How to marry self expression with technique.
May 09, 2012
"I want to work on technique so that I can be more expressive with my playing." Music to my ears! This was the statement a high school student made following our most recent violin recital.
At first I was marveled with her insightfulness: a young student made the connection between technique and self expression. I had falsely assumed that young students tolerated technique until they could get to the part of the lesson where they could play their song!
Adult students come from a different point of view. They work diligently on technique to the point of "sounding technical" and lacking in self expression!
The question is - how do we successfully marry self expression and technique?
The three pieces that bring it all together are: emotions, knowledge of how music is constructed, and violin specific technique.
Knowledge of how music is constructed:
Key Signature: Besides the obvious difference between how Major and minor keys sound, keys with more sharps sound brighter and keys with more flats sound darker. We could encourage the color of the tonality with how we stroke the bow or perhaps with some slight pitch bending with our fingers.
Time Signature: 2/4, 3/4, 4/4 etc. all have different feel. You can also vary the feel within a time signature. For example 3/4 Waltzes have a strong weak weak pattern whereas 3/4 Sarabandes have a weak strong weak pattern.
Pitch: How is the composer using pitch? Scale-like going up or down would lead us to crescendo or diminuendo. Repeated notes call for the musician to do something...anything! Why did the composer put that accidental there? Accidentals are always an indication of something interesting.
Rhythm: Why did the composer pick these rhythms. Is it a busy song with many sixteenth notes or serene with half notes and whole notes? Which rhythms belong together as a group like letters form words? Is there a rhythmic pattern?
Bowings: These are often indications of articulation. What articulation means in music is how we pronounce the music. Is it smooth and legato or heavily marked and accented.
Violin Specific Technique: We can basically summarize that as violin hand and bow hand! Training the two hands to do the specific tasks required is the same as training for any sport. How can we move our bodies in the most streamlined way to bring about the desired effect? What does it take to play loud and slow, or quiet and fast on the violin? Can you stay relaxed and still play an aggressive staccato? Training so that you have a wide variety of violin tricks mastered with ease frees you up to command them at will.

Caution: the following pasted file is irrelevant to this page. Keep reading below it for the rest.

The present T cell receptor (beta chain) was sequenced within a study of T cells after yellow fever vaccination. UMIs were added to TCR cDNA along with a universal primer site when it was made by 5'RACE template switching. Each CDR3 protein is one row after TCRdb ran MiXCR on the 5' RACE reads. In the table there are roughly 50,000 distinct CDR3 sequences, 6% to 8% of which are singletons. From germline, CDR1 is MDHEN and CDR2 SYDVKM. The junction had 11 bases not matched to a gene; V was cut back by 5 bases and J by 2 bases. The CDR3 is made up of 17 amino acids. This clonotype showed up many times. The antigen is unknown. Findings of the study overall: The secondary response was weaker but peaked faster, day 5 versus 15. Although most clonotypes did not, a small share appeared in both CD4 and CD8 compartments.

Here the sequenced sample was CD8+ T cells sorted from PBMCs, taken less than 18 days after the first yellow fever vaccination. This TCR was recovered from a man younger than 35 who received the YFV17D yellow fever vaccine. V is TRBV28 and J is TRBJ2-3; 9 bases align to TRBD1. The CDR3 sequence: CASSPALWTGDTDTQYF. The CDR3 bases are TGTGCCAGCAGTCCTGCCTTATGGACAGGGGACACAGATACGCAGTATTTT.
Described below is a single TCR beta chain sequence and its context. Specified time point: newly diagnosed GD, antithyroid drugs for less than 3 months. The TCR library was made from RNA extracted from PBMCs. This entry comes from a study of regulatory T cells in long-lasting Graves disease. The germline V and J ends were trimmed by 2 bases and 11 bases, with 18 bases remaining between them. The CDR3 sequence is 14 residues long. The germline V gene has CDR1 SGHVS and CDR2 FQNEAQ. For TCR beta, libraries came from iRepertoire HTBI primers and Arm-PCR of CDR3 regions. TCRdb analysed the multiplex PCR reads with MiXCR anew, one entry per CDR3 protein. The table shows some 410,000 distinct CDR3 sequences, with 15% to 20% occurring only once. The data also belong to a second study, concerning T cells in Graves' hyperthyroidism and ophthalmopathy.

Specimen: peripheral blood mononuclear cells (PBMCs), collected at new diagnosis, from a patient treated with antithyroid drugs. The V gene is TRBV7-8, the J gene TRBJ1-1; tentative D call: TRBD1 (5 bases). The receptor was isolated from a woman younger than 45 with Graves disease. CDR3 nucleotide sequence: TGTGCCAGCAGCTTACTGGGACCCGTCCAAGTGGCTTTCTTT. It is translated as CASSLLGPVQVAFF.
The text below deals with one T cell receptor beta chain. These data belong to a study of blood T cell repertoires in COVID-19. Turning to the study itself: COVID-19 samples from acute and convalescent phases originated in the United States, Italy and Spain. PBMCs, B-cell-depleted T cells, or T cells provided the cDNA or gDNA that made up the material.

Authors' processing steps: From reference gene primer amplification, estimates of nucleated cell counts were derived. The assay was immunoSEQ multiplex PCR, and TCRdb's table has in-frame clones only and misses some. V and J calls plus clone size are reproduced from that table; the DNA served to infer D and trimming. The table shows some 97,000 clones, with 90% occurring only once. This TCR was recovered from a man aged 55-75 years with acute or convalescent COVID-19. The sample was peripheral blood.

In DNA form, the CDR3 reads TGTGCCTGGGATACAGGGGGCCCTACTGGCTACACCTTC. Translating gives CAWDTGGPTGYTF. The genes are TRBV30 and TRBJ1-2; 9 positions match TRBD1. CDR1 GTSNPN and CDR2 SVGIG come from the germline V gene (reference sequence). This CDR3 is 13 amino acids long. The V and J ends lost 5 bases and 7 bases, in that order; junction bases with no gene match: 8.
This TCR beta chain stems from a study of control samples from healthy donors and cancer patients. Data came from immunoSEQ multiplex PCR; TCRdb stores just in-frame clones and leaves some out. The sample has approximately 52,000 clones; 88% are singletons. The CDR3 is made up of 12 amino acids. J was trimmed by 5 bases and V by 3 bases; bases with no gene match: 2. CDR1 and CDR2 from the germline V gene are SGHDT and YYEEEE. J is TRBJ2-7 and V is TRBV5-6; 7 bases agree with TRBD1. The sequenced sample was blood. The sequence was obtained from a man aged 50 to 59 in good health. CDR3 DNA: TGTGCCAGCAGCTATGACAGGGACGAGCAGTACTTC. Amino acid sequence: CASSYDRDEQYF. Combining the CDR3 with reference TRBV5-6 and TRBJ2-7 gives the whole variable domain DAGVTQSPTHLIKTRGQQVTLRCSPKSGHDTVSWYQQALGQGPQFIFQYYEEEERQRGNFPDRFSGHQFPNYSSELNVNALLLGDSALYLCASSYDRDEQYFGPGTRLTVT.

With all this background - let's return to the question: How do we successfully marry self expression and technique?
You have a piece of music. You've analyzed how it's constructed and what the composer's intentions are. You've figured out the violin technique this particular piece requires and have practiced those techniques as close to mastery as you can at this point in your life. It's now time to bring it to life.
Many people have different names for it: "singing" "in the zone" "dreamlike" "meditation". Here's how it plays out in my mind. In my imagination I'm singing but instead of my voice it's my violin's voice. While I sing the music I'm also feeling the emotions of the piece and I tap into the role of storyteller. I'm sharing this music and acting out with emotion. Behind the scenes there is an underlying sense of tempo & rhythm and thoughts about the fingering and bowing and what techniques serve the moment.
The study of technique - vital to our self expression! The more techniques you know the more variety of sounds you can create.
As you study technique - don't neglect the study of music and the feeling of emotions. Without this - what would your technique serve?
While I seized the moment with my high school student and loaded her up with technique to practice, I also took a phrase of music and we disected it together. We identified patterns, notes that go together, and bowing articulations. We decided that the patterns showed us when to get louder and softer. We found how a repeated piece of music actually had 2 different endings. One ending sounded like a question and the other like the answer. Then we talked about which techniques to use that would help bring out all that we identified.
As I'm writing this I now realize what we should do at her next lesson. Go into performance mode and pour on the emotions!
by Diane Allen
and Auditory study of
where the notes are
on the fingerboard.
First through eleventh positions.
with Diane Allen
Bow Arm Boot Camp
Violin Master Class
Brain Gym Introduction
Violin, Teaching, and Parenting Topics
|Diane Allen | All Rights Reserved.|